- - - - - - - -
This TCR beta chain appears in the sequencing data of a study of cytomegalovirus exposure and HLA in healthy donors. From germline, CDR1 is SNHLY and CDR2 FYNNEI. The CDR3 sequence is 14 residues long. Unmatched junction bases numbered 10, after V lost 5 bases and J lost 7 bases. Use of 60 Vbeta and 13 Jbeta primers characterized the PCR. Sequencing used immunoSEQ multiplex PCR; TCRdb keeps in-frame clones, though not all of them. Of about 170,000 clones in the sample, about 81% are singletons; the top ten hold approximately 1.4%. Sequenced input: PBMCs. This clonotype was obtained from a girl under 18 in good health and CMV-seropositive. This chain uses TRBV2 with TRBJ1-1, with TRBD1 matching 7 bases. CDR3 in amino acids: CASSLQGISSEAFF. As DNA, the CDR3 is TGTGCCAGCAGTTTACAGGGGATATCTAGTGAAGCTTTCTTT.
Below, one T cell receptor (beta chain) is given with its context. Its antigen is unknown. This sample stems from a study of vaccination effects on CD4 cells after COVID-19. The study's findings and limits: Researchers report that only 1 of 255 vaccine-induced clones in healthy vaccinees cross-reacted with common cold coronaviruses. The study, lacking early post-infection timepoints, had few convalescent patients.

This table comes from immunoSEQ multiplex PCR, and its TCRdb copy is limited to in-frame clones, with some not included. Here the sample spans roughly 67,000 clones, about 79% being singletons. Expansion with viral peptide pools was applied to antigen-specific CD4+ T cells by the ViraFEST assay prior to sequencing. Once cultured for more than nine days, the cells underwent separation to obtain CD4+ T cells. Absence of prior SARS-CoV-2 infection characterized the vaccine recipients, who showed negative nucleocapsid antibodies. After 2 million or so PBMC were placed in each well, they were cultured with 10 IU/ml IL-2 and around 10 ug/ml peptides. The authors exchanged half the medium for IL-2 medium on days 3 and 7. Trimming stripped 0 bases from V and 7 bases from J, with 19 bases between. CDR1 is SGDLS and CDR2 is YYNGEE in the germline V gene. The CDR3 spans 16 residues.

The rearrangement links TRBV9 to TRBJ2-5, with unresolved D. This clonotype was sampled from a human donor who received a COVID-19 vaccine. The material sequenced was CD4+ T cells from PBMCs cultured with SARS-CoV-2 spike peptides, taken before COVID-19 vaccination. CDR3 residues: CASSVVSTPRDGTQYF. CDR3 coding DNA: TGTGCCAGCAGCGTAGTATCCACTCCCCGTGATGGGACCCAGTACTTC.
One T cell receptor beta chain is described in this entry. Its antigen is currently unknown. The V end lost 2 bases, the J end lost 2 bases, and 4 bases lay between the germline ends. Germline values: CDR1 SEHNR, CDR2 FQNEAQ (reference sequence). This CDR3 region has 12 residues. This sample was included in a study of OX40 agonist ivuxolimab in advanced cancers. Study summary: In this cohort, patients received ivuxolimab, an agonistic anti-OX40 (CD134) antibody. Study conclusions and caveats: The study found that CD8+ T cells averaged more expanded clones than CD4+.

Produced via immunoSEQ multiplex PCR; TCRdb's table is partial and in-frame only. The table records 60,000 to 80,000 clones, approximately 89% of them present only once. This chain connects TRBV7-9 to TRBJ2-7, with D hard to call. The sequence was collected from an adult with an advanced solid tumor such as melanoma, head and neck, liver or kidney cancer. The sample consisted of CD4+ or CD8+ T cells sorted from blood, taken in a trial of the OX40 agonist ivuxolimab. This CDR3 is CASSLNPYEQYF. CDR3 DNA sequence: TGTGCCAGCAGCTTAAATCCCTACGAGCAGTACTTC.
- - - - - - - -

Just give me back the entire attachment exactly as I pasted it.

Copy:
This TCR beta chain appears in the sequencing data of a study of cytomegalovirus exposure and HLA in healthy donors. From germline, CDR1 is SNHLY and CDR2 FYNNEI. The CDR3 sequence is 14 residues long. Unmatched junction bases numbered 10, after V lost 5 bases and J lost 7 bases. Use of 60 Vbeta and 13 Jbeta primers characterized the PCR. Sequencing used immunoSEQ multiplex PCR; TCRdb keeps in-frame clones, though not all of them. Of about 170,000 clones in the sample, about 81% are singletons; the top ten hold approximately 1.4%. Sequenced input: PBMCs. This clonotype was obtained from a girl under 18 in good health and CMV-seropositive. This chain uses TRBV2 with TRBJ1-1, with TRBD1 matching 7 bases. CDR3 in amino acids: CASSLQGISSEAFF. As DNA, the CDR3 is TGTGCCAGCAGTTTACAGGGGATATCTAGTGAAGCTTTCTTT.
Below, one T cell receptor (beta chain) is given with its context. Its antigen is unknown. This sample stems from a study of vaccination effects on CD4 cells after COVID-19. The study's findings and limits: Researchers report that only 1 of 255 vaccine-induced clones in healthy vaccinees cross-reacted with common cold coronaviruses. The study, lacking early post-infection timepoints, had few convalescent patients.

This table comes from immunoSEQ multiplex PCR, and its TCRdb copy is limited to in-frame clones, with some not included. Here the sample spans roughly 67,000 clones, about 79% being singletons. Expansion with viral peptide pools was applied to antigen-specific CD4+ T cells by the ViraFEST assay prior to sequencing. Once cultured for more than nine days, the cells underwent separation to obtain CD4+ T cells. Absence of prior SARS-CoV-2 infection characterized the vaccine recipients, who showed negative nucleocapsid antibodies. After 2 million or so PBMC were placed in each well, they were cultured with 10 IU/ml IL-2 and around 10 ug/ml peptides. The authors exchanged half the medium for IL-2 medium on days 3 and 7. Trimming stripped 0 bases from V and 7 bases from J, with 19 bases between. CDR1 is SGDLS and CDR2 is YYNGEE in the germline V gene. The CDR3 spans 16 residues.

The rearrangement links TRBV9 to TRBJ2-5, with unresolved D. This clonotype was sampled from a human donor who received a COVID-19 vaccine. The material sequenced was CD4+ T cells from PBMCs cultured with SARS-CoV-2 spike peptides, taken before COVID-19 vaccination. CDR3 residues: CASSVVSTPRDGTQYF. CDR3 coding DNA: TGTGCCAGCAGCGTAGTATCCACTCCCCGTGATGGGACCCAGTACTTC.
One T cell receptor beta chain is described in this entry. Its antigen is currently unknown. The V end lost 2 bases, the J end lost 2 bases, and 4 bases lay between the germline ends. Germline values: CDR1 SEHNR, CDR2 FQNEAQ (reference sequence). This CDR3 region has 12 residues. This sample was included in a study of OX40 agonist ivuxolimab in advanced cancers. Study summary: In this cohort, patients received ivuxolimab, an agonistic anti-OX40 (CD134) antibody. Study conclusions and caveats: The study found that CD8+ T cells averaged more expanded clones than CD4+.

Produced via immunoSEQ multiplex PCR; TCRdb's table is partial and in-frame only. The table records 60,000 to 80,000 clones, approximately 89% of them present only once. This chain connects TRBV7-9 to TRBJ2-7, with D hard to call. The sequence was collected from an adult with an advanced solid tumor such as melanoma, head and neck, liver or kidney cancer. The sample consisted of CD4+ or CD8+ T cells sorted from blood, taken in a trial of the OX40 agonist ivuxolimab. This CDR3 is CASSLNPYEQYF. CDR3 DNA sequence: TGTGCCAGCAGCTTAAATCCCTACGAGCAGTACTTC.